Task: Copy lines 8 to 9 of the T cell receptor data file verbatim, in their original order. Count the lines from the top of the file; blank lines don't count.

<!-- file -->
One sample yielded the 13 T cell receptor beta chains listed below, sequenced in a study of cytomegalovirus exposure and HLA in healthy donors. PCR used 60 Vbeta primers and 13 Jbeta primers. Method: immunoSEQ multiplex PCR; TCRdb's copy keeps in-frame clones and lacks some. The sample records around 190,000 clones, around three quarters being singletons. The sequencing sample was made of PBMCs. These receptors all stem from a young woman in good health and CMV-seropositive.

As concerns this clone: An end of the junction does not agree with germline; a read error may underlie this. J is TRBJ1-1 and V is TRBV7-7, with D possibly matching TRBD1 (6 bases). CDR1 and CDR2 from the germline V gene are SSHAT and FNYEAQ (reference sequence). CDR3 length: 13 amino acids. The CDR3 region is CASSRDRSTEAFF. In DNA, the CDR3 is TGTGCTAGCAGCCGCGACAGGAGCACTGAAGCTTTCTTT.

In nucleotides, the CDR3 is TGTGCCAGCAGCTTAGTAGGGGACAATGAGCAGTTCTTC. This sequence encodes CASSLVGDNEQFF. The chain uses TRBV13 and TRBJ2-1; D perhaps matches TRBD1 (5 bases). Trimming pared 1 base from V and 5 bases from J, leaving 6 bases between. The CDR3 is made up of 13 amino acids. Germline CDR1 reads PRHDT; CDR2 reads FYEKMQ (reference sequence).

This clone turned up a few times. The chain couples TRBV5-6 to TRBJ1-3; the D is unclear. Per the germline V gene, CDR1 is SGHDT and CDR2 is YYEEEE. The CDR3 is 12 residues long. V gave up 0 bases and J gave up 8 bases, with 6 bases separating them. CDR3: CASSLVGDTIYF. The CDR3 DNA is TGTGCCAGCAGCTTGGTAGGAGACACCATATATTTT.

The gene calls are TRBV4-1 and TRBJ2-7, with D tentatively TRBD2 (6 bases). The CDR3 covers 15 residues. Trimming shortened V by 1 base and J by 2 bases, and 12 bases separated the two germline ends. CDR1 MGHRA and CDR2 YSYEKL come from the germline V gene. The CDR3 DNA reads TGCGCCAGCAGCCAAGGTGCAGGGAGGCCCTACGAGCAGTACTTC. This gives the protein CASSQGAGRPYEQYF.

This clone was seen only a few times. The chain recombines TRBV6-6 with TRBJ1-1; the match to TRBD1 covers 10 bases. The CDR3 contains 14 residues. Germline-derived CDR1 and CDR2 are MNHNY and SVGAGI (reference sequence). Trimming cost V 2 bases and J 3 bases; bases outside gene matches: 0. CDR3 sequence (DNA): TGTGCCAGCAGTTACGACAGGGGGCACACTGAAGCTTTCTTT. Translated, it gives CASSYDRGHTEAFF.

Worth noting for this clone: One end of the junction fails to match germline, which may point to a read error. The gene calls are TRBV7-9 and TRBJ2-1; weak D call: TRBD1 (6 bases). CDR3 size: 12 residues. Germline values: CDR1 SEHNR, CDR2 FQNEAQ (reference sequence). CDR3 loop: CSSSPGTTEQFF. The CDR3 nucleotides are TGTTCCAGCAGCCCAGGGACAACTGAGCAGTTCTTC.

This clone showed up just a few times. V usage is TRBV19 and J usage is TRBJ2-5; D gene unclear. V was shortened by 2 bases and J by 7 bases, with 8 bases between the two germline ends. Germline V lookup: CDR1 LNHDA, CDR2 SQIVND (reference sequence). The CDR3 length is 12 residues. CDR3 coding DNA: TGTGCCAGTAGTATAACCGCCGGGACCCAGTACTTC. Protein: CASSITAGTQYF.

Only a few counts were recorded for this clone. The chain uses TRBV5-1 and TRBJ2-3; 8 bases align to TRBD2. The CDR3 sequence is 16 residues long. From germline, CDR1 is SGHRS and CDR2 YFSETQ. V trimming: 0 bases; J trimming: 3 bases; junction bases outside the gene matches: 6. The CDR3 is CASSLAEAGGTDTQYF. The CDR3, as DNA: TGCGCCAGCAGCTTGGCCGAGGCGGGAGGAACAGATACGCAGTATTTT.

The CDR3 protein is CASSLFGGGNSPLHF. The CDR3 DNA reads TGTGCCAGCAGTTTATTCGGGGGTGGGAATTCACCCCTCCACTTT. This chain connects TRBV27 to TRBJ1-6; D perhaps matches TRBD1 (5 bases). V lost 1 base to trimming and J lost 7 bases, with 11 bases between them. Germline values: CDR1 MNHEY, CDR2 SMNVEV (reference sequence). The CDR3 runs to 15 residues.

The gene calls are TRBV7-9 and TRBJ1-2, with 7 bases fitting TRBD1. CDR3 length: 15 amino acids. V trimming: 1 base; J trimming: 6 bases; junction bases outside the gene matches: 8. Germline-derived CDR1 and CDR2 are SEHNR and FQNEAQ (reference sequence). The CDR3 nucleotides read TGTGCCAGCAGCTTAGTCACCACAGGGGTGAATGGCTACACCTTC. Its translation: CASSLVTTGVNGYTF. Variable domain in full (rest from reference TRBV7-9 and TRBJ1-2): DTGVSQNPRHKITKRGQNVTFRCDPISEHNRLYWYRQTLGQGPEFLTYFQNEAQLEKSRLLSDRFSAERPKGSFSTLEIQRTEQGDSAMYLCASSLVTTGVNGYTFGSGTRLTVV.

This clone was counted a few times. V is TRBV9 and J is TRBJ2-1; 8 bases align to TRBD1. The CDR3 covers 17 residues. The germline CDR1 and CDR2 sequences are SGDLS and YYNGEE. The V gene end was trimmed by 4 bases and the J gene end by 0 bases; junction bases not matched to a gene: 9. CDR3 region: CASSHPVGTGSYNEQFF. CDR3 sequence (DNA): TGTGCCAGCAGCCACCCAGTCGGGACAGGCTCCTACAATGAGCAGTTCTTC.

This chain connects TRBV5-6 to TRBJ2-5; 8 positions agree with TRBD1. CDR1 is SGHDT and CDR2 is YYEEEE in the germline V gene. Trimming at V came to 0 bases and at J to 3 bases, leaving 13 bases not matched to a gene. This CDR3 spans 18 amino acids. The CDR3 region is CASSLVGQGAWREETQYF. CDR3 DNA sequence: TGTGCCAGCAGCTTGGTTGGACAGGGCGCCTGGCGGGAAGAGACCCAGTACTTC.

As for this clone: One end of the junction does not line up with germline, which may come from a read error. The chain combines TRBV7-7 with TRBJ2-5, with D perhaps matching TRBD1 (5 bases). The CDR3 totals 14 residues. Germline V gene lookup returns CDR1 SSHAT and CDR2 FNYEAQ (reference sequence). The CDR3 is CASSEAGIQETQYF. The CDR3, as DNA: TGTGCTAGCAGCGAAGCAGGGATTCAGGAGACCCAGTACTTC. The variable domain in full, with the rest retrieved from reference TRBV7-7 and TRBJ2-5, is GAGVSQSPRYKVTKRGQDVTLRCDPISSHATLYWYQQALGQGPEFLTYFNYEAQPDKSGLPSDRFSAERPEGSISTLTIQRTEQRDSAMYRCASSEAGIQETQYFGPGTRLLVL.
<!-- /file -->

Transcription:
This clone showed up just a few times. V usage is TRBV19 and J usage is TRBJ2-5; D gene unclear. V was shortened by 2 bases and J by 7 bases, with 8 bases between the two germline ends. Germline V lookup: CDR1 LNHDA, CDR2 SQIVND (reference sequence). The CDR3 length is 12 residues. CDR3 coding DNA: TGTGCCAGTAGTATAACCGCCGGGACCCAGTACTTC. Protein: CASSITAGTQYF.

Only a few counts were recorded for this clone. The chain uses TRBV5-1 and TRBJ2-3; 8 bases align to TRBD2. The CDR3 sequence is 16 residues long. From germline, CDR1 is SGHRS and CDR2 YFSETQ. V trimming: 0 bases; J trimming: 3 bases; junction bases outside the gene matches: 6. The CDR3 is CASSLAEAGGTDTQYF. The CDR3, as DNA: TGCGCCAGCAGCTTGGCCGAGGCGGGAGGAACAGATACGCAGTATTTT.